Bucks Reopening Fiserv Forum To Fans
Team shows off phased reopening plan, beginning with 10% of capacity.
For the first time in 11 months, fans will be able to watch an event in person at Fiserv Forum.
The Milwaukee Health Department approved a health plan for the team’s public use of the arena that allows for up to 10% of seats to be occupied, approximately 1,800 fans.
“I want to be clear this is a step,” said interim commissioner Marlaina Jackson at a press conference held at the arena Tuesday morning. “This is the first step in a crawl.”
“As you imagine this is a very big day for the Bucks,” said team president Peter Feigin.
Jackson said it was helpful that the team approached the issue in a solutions-oriented manner. “Which for the health department has really been a breath of fresh air,” she said.
“We believe we are a point where the highest priority for the City of Milwaukee and the highest priority for the Milwaukee Bucks can be achieved,” said Mayor Tom Barrett of health and safety for those involved.
In a month capacity could grow to 25%. City and team officials said that would be contingent on a continued downward trajectory in the disease’s spread in the city, but didn’t give a specific benchmark.
Barrett said he called Feigin after Utah Jazz center Rudy Gobert tested positive for COVID-19 on March 11th. The event, which was followed by a wave of other players testing positive, was symbolically the point at which cancelations happened across the country, including all NBA games. “When I made that call I never dreamed that 11 months later we would be fighting to get our lives back together,” said Barrett. Milwaukee recorded its first confirmed case on March 13th.
The experience for fans returning to the arena will be different than it was before, beyond just the empty seats and a mask requirement.
The remaining fans will find other new restrictions and practices. They will take a questionnaire at the door as part of a timed entry process. Sitting in pods, they will not be able to walk the arena concourse.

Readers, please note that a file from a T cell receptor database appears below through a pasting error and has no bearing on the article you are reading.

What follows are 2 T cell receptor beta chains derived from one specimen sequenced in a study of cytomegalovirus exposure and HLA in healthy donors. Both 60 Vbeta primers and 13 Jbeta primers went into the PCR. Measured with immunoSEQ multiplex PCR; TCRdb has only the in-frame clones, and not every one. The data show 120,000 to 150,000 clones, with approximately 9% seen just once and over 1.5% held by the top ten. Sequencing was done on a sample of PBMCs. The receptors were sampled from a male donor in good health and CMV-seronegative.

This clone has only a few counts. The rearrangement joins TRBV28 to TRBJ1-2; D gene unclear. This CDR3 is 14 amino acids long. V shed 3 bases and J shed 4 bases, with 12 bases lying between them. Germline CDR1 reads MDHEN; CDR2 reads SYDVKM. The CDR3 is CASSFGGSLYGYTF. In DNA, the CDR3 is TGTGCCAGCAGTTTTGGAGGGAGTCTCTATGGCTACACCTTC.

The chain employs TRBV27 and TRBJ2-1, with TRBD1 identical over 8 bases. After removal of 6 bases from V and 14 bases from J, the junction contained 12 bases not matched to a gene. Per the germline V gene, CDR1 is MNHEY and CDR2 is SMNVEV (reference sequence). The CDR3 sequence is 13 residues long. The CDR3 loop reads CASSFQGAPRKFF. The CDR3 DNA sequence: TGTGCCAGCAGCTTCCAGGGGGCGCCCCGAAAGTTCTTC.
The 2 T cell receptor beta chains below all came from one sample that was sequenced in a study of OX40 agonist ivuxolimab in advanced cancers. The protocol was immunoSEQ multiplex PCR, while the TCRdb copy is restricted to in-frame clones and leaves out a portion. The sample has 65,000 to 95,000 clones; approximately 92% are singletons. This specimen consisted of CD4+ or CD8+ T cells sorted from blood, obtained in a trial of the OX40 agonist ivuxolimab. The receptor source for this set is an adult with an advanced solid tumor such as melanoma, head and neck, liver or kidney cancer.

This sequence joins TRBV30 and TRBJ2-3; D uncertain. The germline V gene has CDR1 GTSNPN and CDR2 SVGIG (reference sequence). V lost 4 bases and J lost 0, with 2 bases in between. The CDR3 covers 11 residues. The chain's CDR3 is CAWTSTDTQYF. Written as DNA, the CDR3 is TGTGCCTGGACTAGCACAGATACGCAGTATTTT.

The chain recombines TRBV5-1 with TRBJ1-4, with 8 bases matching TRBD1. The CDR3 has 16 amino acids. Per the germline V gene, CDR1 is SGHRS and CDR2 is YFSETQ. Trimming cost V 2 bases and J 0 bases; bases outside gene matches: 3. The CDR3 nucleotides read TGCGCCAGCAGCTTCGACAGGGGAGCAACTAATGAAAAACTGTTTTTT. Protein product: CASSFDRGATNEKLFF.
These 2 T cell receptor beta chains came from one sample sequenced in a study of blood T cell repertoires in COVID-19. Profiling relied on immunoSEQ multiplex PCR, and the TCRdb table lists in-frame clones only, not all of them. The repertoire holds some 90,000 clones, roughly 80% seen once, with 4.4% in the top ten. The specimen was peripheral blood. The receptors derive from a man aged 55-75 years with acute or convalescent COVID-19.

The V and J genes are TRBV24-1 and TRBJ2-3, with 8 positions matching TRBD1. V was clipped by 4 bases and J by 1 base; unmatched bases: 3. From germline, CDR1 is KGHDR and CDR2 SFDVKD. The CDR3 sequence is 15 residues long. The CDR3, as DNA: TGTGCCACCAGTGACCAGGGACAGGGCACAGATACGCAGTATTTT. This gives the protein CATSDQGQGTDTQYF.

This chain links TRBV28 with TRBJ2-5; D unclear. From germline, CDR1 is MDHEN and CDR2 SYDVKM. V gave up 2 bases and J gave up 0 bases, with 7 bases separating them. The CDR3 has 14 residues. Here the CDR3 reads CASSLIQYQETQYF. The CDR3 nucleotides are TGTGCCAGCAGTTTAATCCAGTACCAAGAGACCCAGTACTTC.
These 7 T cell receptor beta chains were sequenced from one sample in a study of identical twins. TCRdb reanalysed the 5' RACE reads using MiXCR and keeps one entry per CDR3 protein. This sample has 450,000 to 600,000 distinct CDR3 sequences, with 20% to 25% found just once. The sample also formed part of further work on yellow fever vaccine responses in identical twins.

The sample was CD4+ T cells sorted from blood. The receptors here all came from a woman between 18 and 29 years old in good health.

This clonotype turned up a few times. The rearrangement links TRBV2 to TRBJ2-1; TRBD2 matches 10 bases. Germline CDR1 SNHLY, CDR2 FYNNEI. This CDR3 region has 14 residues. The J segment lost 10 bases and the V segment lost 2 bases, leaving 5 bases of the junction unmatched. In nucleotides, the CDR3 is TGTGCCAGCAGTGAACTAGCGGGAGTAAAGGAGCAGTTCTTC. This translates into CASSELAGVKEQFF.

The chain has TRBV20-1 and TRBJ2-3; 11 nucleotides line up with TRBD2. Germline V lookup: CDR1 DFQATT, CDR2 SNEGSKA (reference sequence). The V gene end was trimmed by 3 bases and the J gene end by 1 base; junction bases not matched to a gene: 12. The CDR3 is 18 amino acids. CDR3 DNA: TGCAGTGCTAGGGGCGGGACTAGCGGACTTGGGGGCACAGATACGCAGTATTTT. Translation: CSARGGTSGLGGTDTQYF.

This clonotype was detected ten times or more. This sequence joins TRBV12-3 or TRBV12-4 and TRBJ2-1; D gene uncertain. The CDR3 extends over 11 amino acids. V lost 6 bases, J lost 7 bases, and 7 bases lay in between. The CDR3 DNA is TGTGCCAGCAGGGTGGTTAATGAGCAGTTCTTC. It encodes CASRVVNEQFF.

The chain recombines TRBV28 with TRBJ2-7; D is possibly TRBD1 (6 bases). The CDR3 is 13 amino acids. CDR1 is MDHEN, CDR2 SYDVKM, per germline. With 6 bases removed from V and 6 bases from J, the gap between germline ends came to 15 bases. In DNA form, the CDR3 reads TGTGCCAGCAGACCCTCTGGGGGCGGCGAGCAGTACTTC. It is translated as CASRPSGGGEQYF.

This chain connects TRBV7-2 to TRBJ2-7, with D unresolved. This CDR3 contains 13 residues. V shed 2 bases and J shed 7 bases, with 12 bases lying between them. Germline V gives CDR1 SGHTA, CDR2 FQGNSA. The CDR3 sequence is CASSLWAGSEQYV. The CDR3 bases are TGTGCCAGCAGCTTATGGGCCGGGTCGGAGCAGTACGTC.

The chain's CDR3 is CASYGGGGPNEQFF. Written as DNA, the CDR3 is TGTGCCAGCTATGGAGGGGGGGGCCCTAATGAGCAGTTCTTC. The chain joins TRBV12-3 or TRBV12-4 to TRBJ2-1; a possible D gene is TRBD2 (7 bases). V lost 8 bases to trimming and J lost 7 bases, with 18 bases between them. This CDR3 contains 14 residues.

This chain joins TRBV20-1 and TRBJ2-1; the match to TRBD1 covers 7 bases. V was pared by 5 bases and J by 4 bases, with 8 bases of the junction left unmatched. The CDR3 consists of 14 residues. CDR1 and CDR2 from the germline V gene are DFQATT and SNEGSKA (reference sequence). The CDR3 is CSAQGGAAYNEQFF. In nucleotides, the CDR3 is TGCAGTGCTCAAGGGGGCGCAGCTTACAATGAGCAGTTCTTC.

Food and drink ordering will take place via a smartphone application, with orders delivered to a cubbie at the top of the seating section. That might ultimately be a perk for fans, as items from multiple stands will be consolidated into a single order. But any consumption will need to happen while seated in a fan’s ticketed seat.
The seating experience will be different as well. The Bucks purchased well over 10,000 zip ties to secure every unavailable seat. Fans will not be able to stand to cheer, or remove their mask other than to eat and drink.
The team is instituting a two-strike policy for violations and expects to remove fans as needed. Feigin said the team would communicate the new rules through an abundance of signage throughout the arena and enforce it via an increase in the number of staff members per fan.
Those that have received a COVID-19 vaccine will not receive special treatment or get to bypass any of the screening protocols.
Full-season ticket holders will get first dibs at buying tickets through an online sale Thursday at noon. Additional phases will offer tickets to partial-season ticket holders and ultimately the general public.
Feigin said NBA protocols would be maintained to keep the core group of players and team personnel, approximately 60 people, isolated from fans. “It’s a very contained group,” said Feigin.
Jackson said with a declining caseload citywide the health department now has capacity to engage in contact tracing should an issue arise.
Approximately one third of the NBA’s 30 teams allow fans in some capacity at games. That total is expected to grow significantly in the coming weeks.
Other Milwaukee venues are also working through city-required health safety plans to allow in-person patronage, including the Milwaukee Ballet. The health department eased restrictions in the city’s health order earlier this month.
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